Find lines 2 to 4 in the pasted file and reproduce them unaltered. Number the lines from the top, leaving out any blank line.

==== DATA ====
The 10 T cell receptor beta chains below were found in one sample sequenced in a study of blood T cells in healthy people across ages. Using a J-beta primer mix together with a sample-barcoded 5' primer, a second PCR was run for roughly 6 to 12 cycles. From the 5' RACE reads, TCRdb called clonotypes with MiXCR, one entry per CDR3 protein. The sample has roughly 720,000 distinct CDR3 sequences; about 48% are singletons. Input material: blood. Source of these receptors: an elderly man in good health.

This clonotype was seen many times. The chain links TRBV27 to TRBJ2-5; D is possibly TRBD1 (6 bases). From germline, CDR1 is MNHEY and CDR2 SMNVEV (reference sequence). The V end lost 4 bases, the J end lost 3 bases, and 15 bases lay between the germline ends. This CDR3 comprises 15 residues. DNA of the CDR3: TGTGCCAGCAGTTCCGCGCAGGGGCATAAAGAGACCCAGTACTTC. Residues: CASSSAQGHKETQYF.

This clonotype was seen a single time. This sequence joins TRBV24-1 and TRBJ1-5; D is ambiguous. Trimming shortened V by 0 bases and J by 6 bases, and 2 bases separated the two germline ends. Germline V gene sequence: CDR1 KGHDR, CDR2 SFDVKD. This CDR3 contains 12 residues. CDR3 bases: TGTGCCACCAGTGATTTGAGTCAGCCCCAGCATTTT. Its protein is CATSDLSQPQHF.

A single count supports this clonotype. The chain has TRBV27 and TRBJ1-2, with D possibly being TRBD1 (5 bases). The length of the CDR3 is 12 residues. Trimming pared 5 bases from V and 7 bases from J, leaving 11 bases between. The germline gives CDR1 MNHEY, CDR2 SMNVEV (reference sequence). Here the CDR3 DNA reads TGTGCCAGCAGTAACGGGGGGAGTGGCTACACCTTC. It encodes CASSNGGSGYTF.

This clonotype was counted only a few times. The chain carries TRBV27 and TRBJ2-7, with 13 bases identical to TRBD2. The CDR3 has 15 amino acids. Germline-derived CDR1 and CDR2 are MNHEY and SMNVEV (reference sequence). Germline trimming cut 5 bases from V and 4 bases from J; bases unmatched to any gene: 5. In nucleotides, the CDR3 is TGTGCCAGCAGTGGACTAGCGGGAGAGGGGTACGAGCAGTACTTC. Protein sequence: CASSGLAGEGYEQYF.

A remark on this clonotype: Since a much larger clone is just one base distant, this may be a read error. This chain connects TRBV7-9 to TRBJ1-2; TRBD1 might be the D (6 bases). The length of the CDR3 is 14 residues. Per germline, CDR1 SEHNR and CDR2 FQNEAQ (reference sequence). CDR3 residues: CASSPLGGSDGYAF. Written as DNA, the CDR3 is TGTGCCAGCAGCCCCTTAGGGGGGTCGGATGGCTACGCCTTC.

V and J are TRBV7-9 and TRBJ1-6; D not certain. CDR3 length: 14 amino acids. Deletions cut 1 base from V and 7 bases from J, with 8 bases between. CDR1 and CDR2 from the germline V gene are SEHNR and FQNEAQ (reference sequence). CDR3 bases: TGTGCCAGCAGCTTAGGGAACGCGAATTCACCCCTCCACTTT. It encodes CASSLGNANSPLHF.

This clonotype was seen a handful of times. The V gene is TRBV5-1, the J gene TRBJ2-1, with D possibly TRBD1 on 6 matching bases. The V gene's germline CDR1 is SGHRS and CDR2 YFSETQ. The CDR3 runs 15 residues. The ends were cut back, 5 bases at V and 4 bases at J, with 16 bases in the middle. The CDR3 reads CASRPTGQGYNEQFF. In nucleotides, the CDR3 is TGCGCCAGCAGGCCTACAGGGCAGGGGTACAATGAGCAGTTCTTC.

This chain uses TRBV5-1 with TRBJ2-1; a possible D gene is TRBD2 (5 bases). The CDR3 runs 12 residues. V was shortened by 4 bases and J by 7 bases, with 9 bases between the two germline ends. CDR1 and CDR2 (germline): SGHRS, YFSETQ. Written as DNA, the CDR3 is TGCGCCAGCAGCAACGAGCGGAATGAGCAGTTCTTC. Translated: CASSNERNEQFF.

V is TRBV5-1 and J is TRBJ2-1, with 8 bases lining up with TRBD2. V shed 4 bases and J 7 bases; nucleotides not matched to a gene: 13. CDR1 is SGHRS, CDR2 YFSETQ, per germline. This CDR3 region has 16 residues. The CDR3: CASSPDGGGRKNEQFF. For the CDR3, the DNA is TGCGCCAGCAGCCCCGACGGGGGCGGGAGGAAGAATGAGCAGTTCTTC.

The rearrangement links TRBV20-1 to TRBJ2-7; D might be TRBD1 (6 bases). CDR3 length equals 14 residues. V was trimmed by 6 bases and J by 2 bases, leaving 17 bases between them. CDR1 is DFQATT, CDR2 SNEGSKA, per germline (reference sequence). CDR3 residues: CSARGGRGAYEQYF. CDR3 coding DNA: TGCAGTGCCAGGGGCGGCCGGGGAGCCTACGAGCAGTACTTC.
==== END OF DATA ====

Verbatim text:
This clonotype was seen many times. The chain links TRBV27 to TRBJ2-5; D is possibly TRBD1 (6 bases). From germline, CDR1 is MNHEY and CDR2 SMNVEV (reference sequence). The V end lost 4 bases, the J end lost 3 bases, and 15 bases lay between the germline ends. This CDR3 comprises 15 residues. DNA of the CDR3: TGTGCCAGCAGTTCCGCGCAGGGGCATAAAGAGACCCAGTACTTC. Residues: CASSSAQGHKETQYF.

This clonotype was seen a single time. This sequence joins TRBV24-1 and TRBJ1-5; D is ambiguous. Trimming shortened V by 0 bases and J by 6 bases, and 2 bases separated the two germline ends. Germline V gene sequence: CDR1 KGHDR, CDR2 SFDVKD. This CDR3 contains 12 residues. CDR3 bases: TGTGCCACCAGTGATTTGAGTCAGCCCCAGCATTTT. Its protein is CATSDLSQPQHF.

A single count supports this clonotype. The chain has TRBV27 and TRBJ1-2, with D possibly being TRBD1 (5 bases). The length of the CDR3 is 12 residues. Trimming pared 5 bases from V and 7 bases from J, leaving 11 bases between. The germline gives CDR1 MNHEY, CDR2 SMNVEV (reference sequence). Here the CDR3 DNA reads TGTGCCAGCAGTAACGGGGGGAGTGGCTACACCTTC. It encodes CASSNGGSGYTF.